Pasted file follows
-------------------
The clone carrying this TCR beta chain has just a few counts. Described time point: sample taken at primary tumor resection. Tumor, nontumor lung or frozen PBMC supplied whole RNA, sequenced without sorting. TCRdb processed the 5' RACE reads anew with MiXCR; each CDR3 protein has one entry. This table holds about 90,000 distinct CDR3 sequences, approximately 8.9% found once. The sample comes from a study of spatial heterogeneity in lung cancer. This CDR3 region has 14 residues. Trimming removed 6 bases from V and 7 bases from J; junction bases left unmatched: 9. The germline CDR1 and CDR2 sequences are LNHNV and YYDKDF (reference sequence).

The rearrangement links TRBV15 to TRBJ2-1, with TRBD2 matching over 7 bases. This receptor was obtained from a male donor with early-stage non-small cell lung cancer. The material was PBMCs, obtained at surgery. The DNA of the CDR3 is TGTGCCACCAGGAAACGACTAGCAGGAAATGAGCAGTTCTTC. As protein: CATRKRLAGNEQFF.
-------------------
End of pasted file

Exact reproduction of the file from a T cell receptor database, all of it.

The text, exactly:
The clone carrying this TCR beta chain has just a few counts. Described time point: sample taken at primary tumor resection. Tumor, nontumor lung or frozen PBMC supplied whole RNA, sequenced without sorting. TCRdb processed the 5' RACE reads anew with MiXCR; each CDR3 protein has one entry. This table holds about 90,000 distinct CDR3 sequences, approximately 8.9% found once. The sample comes from a study of spatial heterogeneity in lung cancer. This CDR3 region has 14 residues. Trimming removed 6 bases from V and 7 bases from J; junction bases left unmatched: 9. The germline CDR1 and CDR2 sequences are LNHNV and YYDKDF (reference sequence).

The rearrangement links TRBV15 to TRBJ2-1, with TRBD2 matching over 7 bases. This receptor was obtained from a male donor with early-stage non-small cell lung cancer. The material was PBMCs, obtained at surgery. The DNA of the CDR3 is TGTGCCACCAGGAAACGACTAGCAGGAAATGAGCAGTTCTTC. As protein: CATRKRLAGNEQFF.